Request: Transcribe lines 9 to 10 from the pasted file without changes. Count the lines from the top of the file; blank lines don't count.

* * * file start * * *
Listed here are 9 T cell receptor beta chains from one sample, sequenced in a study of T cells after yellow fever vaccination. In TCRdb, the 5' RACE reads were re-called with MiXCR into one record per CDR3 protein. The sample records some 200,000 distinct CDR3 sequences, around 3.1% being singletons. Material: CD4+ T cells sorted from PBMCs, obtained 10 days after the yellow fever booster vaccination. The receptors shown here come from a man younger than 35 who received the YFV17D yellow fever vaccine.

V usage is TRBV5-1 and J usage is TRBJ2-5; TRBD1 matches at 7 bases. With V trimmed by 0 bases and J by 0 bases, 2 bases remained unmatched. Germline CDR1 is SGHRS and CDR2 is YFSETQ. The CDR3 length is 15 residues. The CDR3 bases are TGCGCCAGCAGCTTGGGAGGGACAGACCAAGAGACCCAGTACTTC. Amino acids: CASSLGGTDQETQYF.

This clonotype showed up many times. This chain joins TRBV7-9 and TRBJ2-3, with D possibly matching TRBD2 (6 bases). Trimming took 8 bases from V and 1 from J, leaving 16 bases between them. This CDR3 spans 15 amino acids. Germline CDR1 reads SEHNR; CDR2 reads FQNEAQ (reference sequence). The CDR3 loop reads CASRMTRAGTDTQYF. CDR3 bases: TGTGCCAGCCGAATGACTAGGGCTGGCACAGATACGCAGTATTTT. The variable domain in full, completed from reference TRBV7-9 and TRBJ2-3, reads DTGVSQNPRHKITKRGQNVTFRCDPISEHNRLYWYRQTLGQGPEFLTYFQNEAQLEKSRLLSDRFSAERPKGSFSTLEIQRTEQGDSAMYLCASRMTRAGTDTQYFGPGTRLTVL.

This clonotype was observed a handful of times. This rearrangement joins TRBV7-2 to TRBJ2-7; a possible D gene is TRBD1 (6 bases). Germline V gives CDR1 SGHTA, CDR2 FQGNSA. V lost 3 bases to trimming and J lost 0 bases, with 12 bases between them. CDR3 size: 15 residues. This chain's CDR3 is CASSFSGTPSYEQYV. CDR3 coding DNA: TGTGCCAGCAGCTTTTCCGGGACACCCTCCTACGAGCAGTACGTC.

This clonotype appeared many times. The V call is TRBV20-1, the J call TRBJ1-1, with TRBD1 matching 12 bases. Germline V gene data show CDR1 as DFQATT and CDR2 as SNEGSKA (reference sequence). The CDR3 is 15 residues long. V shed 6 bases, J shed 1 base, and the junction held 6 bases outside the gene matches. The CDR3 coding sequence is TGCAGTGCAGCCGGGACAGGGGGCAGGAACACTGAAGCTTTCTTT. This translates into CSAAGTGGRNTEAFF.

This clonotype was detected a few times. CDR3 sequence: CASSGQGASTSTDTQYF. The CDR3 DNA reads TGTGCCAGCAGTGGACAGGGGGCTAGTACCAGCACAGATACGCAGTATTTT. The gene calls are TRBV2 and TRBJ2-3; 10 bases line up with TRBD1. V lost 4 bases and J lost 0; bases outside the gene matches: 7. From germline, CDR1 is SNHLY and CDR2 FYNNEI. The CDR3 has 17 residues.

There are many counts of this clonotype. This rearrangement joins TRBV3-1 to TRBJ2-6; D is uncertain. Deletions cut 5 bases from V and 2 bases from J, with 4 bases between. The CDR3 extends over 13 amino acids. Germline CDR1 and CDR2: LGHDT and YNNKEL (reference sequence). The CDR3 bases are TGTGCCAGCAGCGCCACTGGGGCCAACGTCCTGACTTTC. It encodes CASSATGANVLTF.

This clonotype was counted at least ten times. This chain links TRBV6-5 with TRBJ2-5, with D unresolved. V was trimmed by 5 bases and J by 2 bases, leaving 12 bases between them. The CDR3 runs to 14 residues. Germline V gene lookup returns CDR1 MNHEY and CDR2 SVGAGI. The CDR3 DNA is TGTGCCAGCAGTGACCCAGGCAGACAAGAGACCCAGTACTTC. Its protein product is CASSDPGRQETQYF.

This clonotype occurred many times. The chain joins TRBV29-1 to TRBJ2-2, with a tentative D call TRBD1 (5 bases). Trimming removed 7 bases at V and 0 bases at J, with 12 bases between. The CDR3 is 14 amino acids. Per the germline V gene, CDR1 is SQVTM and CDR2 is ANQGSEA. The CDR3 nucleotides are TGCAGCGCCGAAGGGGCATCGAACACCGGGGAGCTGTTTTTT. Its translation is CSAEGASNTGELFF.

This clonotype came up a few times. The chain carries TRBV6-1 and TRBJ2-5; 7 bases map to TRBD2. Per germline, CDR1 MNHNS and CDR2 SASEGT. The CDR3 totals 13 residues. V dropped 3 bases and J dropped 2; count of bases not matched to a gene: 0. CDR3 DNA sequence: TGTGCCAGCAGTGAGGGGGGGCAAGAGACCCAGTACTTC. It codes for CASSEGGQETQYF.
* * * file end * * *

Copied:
This clonotype occurred many times. The chain joins TRBV29-1 to TRBJ2-2, with a tentative D call TRBD1 (5 bases). Trimming removed 7 bases at V and 0 bases at J, with 12 bases between. The CDR3 is 14 amino acids. Per the germline V gene, CDR1 is SQVTM and CDR2 is ANQGSEA. The CDR3 nucleotides are TGCAGCGCCGAAGGGGCATCGAACACCGGGGAGCTGTTTTTT. Its translation is CSAEGASNTGELFF.

This clonotype came up a few times. The chain carries TRBV6-1 and TRBJ2-5; 7 bases map to TRBD2. Per germline, CDR1 MNHNS and CDR2 SASEGT. The CDR3 totals 13 residues. V dropped 3 bases and J dropped 2; count of bases not matched to a gene: 0. CDR3 DNA sequence: TGTGCCAGCAGTGAGGGGGGGCAAGAGACCCAGTACTTC. It codes for CASSEGGQETQYF.